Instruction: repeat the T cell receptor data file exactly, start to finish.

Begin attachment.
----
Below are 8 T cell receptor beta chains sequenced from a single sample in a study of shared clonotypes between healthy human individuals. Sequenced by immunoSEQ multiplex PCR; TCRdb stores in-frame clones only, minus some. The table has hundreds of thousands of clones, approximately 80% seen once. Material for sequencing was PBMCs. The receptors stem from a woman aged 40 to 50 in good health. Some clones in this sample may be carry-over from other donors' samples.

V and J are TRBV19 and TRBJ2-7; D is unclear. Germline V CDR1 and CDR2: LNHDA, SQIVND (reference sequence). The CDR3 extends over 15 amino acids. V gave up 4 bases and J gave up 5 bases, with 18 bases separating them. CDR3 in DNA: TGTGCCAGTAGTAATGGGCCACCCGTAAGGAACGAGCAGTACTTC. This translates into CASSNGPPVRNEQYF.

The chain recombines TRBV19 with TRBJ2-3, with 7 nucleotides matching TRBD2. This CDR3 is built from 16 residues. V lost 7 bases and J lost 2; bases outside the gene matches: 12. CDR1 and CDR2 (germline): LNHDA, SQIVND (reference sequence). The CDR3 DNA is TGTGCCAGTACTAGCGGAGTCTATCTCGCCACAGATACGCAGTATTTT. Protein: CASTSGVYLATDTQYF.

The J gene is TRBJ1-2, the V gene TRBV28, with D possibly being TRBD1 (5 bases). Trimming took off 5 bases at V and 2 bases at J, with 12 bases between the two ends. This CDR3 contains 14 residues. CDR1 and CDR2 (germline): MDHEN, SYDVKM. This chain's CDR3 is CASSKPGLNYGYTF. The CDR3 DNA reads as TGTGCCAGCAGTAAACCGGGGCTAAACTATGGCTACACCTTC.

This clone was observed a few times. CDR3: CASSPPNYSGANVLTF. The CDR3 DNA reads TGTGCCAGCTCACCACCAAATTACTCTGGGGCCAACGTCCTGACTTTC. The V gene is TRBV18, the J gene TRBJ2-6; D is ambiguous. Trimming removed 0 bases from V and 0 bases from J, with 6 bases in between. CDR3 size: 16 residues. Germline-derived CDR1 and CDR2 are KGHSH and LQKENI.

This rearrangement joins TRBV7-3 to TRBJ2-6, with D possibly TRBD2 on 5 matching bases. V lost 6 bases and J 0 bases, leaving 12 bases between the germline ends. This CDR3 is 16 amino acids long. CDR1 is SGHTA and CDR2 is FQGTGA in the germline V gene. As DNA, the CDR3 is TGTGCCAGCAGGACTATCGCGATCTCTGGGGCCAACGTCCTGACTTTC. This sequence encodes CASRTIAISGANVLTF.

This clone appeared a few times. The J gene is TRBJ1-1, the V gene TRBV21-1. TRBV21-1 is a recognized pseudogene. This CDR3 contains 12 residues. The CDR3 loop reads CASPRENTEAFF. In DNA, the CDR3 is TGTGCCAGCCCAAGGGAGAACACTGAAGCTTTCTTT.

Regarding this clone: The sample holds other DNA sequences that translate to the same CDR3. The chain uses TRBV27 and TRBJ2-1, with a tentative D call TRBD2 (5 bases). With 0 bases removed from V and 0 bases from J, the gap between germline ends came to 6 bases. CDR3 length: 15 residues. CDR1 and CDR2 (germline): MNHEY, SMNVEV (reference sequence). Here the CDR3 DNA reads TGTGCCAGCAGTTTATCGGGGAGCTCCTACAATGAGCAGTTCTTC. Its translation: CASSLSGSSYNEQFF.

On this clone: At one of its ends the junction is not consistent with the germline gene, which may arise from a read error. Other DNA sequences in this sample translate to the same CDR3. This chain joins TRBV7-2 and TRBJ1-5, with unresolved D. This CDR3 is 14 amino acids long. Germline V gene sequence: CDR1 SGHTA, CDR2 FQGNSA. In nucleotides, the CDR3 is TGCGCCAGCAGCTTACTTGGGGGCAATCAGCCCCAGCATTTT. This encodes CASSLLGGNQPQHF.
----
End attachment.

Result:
Below are 8 T cell receptor beta chains sequenced from a single sample in a study of shared clonotypes between healthy human individuals. Sequenced by immunoSEQ multiplex PCR; TCRdb stores in-frame clones only, minus some. The table has hundreds of thousands of clones, approximately 80% seen once. Material for sequencing was PBMCs. The receptors stem from a woman aged 40 to 50 in good health. Some clones in this sample may be carry-over from other donors' samples.

V and J are TRBV19 and TRBJ2-7; D is unclear. Germline V CDR1 and CDR2: LNHDA, SQIVND (reference sequence). The CDR3 extends over 15 amino acids. V gave up 4 bases and J gave up 5 bases, with 18 bases separating them. CDR3 in DNA: TGTGCCAGTAGTAATGGGCCACCCGTAAGGAACGAGCAGTACTTC. This translates into CASSNGPPVRNEQYF.

The chain recombines TRBV19 with TRBJ2-3, with 7 nucleotides matching TRBD2. This CDR3 is built from 16 residues. V lost 7 bases and J lost 2; bases outside the gene matches: 12. CDR1 and CDR2 (germline): LNHDA, SQIVND (reference sequence). The CDR3 DNA is TGTGCCAGTACTAGCGGAGTCTATCTCGCCACAGATACGCAGTATTTT. Protein: CASTSGVYLATDTQYF.

The J gene is TRBJ1-2, the V gene TRBV28, with D possibly being TRBD1 (5 bases). Trimming took off 5 bases at V and 2 bases at J, with 12 bases between the two ends. This CDR3 contains 14 residues. CDR1 and CDR2 (germline): MDHEN, SYDVKM. This chain's CDR3 is CASSKPGLNYGYTF. The CDR3 DNA reads as TGTGCCAGCAGTAAACCGGGGCTAAACTATGGCTACACCTTC.

This clone was observed a few times. CDR3: CASSPPNYSGANVLTF. The CDR3 DNA reads TGTGCCAGCTCACCACCAAATTACTCTGGGGCCAACGTCCTGACTTTC. The V gene is TRBV18, the J gene TRBJ2-6; D is ambiguous. Trimming removed 0 bases from V and 0 bases from J, with 6 bases in between. CDR3 size: 16 residues. Germline-derived CDR1 and CDR2 are KGHSH and LQKENI.

This rearrangement joins TRBV7-3 to TRBJ2-6, with D possibly TRBD2 on 5 matching bases. V lost 6 bases and J 0 bases, leaving 12 bases between the germline ends. This CDR3 is 16 amino acids long. CDR1 is SGHTA and CDR2 is FQGTGA in the germline V gene. As DNA, the CDR3 is TGTGCCAGCAGGACTATCGCGATCTCTGGGGCCAACGTCCTGACTTTC. This sequence encodes CASRTIAISGANVLTF.

This clone appeared a few times. The J gene is TRBJ1-1, the V gene TRBV21-1. TRBV21-1 is a recognized pseudogene. This CDR3 contains 12 residues. The CDR3 loop reads CASPRENTEAFF. In DNA, the CDR3 is TGTGCCAGCCCAAGGGAGAACACTGAAGCTTTCTTT.

Regarding this clone: The sample holds other DNA sequences that translate to the same CDR3. The chain uses TRBV27 and TRBJ2-1, with a tentative D call TRBD2 (5 bases). With 0 bases removed from V and 0 bases from J, the gap between germline ends came to 6 bases. CDR3 length: 15 residues. CDR1 and CDR2 (germline): MNHEY, SMNVEV (reference sequence). Here the CDR3 DNA reads TGTGCCAGCAGTTTATCGGGGAGCTCCTACAATGAGCAGTTCTTC. Its translation: CASSLSGSSYNEQFF.

On this clone: At one of its ends the junction is not consistent with the germline gene, which may arise from a read error. Other DNA sequences in this sample translate to the same CDR3. This chain joins TRBV7-2 and TRBJ1-5, with unresolved D. This CDR3 is 14 amino acids long. Germline V gene sequence: CDR1 SGHTA, CDR2 FQGNSA. In nucleotides, the CDR3 is TGCGCCAGCAGCTTACTTGGGGGCAATCAGCCCCAGCATTTT. This encodes CASSLLGGNQPQHF.